Recollections of the Private Life of Napoleon — Complete eBook

This eBook from the Gutenberg Project consists of approximately 887 pages of information about Recollections of the Private Life of Napoleon Complete.
support of his old age.  His Majesty assured him, through an interpreter, that he would not deprive him of his grandson, and Marshal Duroc was ordered to leave with the old man a testimonial of Imperial liberality.  In another little town in Friesland, the authorities made the Emperor this singular address:  “Sire, we were afraid you would come with the whole court; you are almost alone, and thereby we see you the better, and the more at our ease.”  The Emperor applauded this loyal compliment, and honored the orator by most touching thanks.  After this long journey, passed in fetes, reviews, and displays of all kinds, where the Emperor, under the guise of being entertained, had made profound observations on the moral, commercial, and military situation of Holland, observations which bore fruit after his return to Paris, and even while in the country, in wise and useful decrees, their Majesties left Holland, passing through Haarlem, The Hague, and Rotterdam, where they were welcomed, as they had been in the whole of Holland, by fetes.  They crossed the Rhine, visited Cologne and Aix-la-Chapelle, and arrived at Saint-Cloud early in November, 1811.

CHAPTER II.

Marie Louis was a very handsome woman.  She had a majestic figure and noble bearing, fresh complexion, blond hair, and blue eyes full of expression; her hands and feet were the admiration of the court.  Her figure was, perhaps, a trifle too stout; but she lost some of this superfluous flesh during her stay in France, though thereby she gained as much in grace and beauty.  Such was her appearance.  In her intercourse with those immediately around her she was affable and cordial; and the enjoyment she felt in the freedom of these conversations was depicted on her countenance, which grew animated, and took on an infinite grace.  But when she was obliged to appear in public she became extremely timid; formal society served of itself to isolate her; and as persons who are not naturally haughty always appear so with a poor grace, Marie Louise, being always much embarrassed on reception days, was often the subject of unjust criticism; for, as I have said, her coldness in reality arose from an excessive timidity.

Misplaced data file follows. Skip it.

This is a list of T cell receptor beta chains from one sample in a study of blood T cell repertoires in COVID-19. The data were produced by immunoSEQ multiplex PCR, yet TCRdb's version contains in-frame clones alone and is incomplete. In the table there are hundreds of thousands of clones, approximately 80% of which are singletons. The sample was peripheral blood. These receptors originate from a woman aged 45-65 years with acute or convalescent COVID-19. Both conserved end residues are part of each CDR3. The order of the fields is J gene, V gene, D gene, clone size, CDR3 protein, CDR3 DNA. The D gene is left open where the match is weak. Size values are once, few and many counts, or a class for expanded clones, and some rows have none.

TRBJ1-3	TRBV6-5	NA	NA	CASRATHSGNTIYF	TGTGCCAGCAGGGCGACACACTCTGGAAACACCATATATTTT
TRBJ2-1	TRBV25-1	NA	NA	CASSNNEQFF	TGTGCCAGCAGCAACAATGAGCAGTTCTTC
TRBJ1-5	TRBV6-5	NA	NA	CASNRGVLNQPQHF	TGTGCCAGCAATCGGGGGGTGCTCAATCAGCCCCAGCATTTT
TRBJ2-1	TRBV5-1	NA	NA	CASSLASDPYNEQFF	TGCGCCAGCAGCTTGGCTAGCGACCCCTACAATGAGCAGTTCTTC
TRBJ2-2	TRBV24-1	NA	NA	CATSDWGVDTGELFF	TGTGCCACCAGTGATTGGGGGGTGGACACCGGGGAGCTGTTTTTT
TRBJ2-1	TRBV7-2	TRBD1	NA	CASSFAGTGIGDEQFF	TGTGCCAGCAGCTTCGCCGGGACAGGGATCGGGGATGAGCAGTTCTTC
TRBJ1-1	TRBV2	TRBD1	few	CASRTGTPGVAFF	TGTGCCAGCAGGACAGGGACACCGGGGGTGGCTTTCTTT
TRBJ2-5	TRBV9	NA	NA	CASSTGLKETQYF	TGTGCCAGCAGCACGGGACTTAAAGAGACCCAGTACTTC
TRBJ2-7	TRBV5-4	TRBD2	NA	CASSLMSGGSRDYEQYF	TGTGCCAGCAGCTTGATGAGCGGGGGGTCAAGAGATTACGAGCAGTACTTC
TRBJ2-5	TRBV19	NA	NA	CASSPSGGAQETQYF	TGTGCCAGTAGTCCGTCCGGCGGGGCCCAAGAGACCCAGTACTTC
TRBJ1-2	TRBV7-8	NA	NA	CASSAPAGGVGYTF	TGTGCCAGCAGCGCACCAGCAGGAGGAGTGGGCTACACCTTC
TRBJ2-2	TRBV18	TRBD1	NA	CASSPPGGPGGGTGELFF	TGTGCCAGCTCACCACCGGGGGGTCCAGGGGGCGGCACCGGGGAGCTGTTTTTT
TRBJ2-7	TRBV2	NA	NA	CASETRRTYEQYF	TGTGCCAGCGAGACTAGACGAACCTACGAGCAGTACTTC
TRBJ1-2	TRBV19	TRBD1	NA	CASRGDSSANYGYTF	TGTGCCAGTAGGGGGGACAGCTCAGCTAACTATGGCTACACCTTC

Immediately after her arrival in France, Marie Louise suffered from this embarrassment to a very great degree, which can be easily understood in a young princess who found herself so suddenly transported into an entirely new society, to whose habits and tastes she felt obliged to conform, and in which, although her high position must naturally attract the world to her, the circumstances of this position rendered it necessary that she should take the initiative in any advances made, a fact which explains the awkwardness of her early relations with the ladies of her court.  After intimacies had been formed, and the young Empress had chosen her friends with all the abandon of her young heart, then haughtiness and constraint vanished, or reappeared only on occasions of ceremony.  Marie Louise was of a calm, thoughtful character; it took little to arouse her sensitive spirit; and yet, although easily moved, she was by no means demonstrative.  The Empress had received a very careful education, her mind was cultivated and her tastes very simple, and she possessed every accomplishment.

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